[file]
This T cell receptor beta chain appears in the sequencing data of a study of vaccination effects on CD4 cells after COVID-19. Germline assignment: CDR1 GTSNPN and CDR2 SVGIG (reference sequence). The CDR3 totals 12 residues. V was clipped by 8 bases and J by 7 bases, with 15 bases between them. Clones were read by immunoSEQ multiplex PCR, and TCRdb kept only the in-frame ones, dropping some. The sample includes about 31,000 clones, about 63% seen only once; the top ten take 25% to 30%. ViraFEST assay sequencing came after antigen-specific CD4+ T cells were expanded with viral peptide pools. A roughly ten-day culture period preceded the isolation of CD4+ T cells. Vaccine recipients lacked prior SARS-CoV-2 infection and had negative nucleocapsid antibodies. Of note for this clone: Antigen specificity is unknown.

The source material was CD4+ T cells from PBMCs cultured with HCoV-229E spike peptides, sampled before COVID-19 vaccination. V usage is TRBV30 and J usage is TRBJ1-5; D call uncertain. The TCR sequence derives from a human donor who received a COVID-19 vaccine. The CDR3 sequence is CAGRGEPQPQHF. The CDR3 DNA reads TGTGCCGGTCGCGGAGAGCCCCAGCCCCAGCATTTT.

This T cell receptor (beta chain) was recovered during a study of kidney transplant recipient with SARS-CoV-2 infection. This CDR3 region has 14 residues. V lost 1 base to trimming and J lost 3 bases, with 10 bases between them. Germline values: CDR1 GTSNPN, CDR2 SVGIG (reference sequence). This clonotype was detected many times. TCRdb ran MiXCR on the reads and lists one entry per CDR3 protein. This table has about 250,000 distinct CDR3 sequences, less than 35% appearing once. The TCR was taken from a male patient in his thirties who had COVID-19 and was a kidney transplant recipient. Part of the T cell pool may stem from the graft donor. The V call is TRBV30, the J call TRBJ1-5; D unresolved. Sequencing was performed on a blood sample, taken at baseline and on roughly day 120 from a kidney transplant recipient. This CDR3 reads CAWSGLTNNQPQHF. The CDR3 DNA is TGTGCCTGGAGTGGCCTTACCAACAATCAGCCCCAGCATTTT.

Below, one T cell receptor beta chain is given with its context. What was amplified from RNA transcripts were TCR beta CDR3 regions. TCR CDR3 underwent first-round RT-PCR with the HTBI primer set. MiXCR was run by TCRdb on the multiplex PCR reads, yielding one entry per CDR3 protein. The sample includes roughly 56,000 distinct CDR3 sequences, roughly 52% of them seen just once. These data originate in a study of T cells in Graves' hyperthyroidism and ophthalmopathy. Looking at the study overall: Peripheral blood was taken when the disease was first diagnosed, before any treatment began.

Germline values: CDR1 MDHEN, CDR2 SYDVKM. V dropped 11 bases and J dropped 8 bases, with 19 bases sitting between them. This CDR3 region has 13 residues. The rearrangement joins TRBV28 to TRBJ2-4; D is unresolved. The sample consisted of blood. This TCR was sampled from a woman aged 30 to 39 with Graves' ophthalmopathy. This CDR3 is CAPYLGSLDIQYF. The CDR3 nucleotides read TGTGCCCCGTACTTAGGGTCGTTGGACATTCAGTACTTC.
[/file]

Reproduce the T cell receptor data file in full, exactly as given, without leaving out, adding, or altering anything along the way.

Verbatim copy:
This T cell receptor beta chain appears in the sequencing data of a study of vaccination effects on CD4 cells after COVID-19. Germline assignment: CDR1 GTSNPN and CDR2 SVGIG (reference sequence). The CDR3 totals 12 residues. V was clipped by 8 bases and J by 7 bases, with 15 bases between them. Clones were read by immunoSEQ multiplex PCR, and TCRdb kept only the in-frame ones, dropping some. The sample includes about 31,000 clones, about 63% seen only once; the top ten take 25% to 30%. ViraFEST assay sequencing came after antigen-specific CD4+ T cells were expanded with viral peptide pools. A roughly ten-day culture period preceded the isolation of CD4+ T cells. Vaccine recipients lacked prior SARS-CoV-2 infection and had negative nucleocapsid antibodies. Of note for this clone: Antigen specificity is unknown.

The source material was CD4+ T cells from PBMCs cultured with HCoV-229E spike peptides, sampled before COVID-19 vaccination. V usage is TRBV30 and J usage is TRBJ1-5; D call uncertain. The TCR sequence derives from a human donor who received a COVID-19 vaccine. The CDR3 sequence is CAGRGEPQPQHF. The CDR3 DNA reads TGTGCCGGTCGCGGAGAGCCCCAGCCCCAGCATTTT.

This T cell receptor (beta chain) was recovered during a study of kidney transplant recipient with SARS-CoV-2 infection. This CDR3 region has 14 residues. V lost 1 base to trimming and J lost 3 bases, with 10 bases between them. Germline values: CDR1 GTSNPN, CDR2 SVGIG (reference sequence). This clonotype was detected many times. TCRdb ran MiXCR on the reads and lists one entry per CDR3 protein. This table has about 250,000 distinct CDR3 sequences, less than 35% appearing once. The TCR was taken from a male patient in his thirties who had COVID-19 and was a kidney transplant recipient. Part of the T cell pool may stem from the graft donor. The V call is TRBV30, the J call TRBJ1-5; D unresolved. Sequencing was performed on a blood sample, taken at baseline and on roughly day 120 from a kidney transplant recipient. This CDR3 reads CAWSGLTNNQPQHF. The CDR3 DNA is TGTGCCTGGAGTGGCCTTACCAACAATCAGCCCCAGCATTTT.

Below, one T cell receptor beta chain is given with its context. What was amplified from RNA transcripts were TCR beta CDR3 regions. TCR CDR3 underwent first-round RT-PCR with the HTBI primer set. MiXCR was run by TCRdb on the multiplex PCR reads, yielding one entry per CDR3 protein. The sample includes roughly 56,000 distinct CDR3 sequences, roughly 52% of them seen just once. These data originate in a study of T cells in Graves' hyperthyroidism and ophthalmopathy. Looking at the study overall: Peripheral blood was taken when the disease was first diagnosed, before any treatment began.

Germline values: CDR1 MDHEN, CDR2 SYDVKM. V dropped 11 bases and J dropped 8 bases, with 19 bases sitting between them. This CDR3 region has 13 residues. The rearrangement joins TRBV28 to TRBJ2-4; D is unresolved. The sample consisted of blood. This TCR was sampled from a woman aged 30 to 39 with Graves' ophthalmopathy. This CDR3 is CAPYLGSLDIQYF. The CDR3 nucleotides read TGTGCCCCGTACTTAGGGTCGTTGGACATTCAGTACTTC.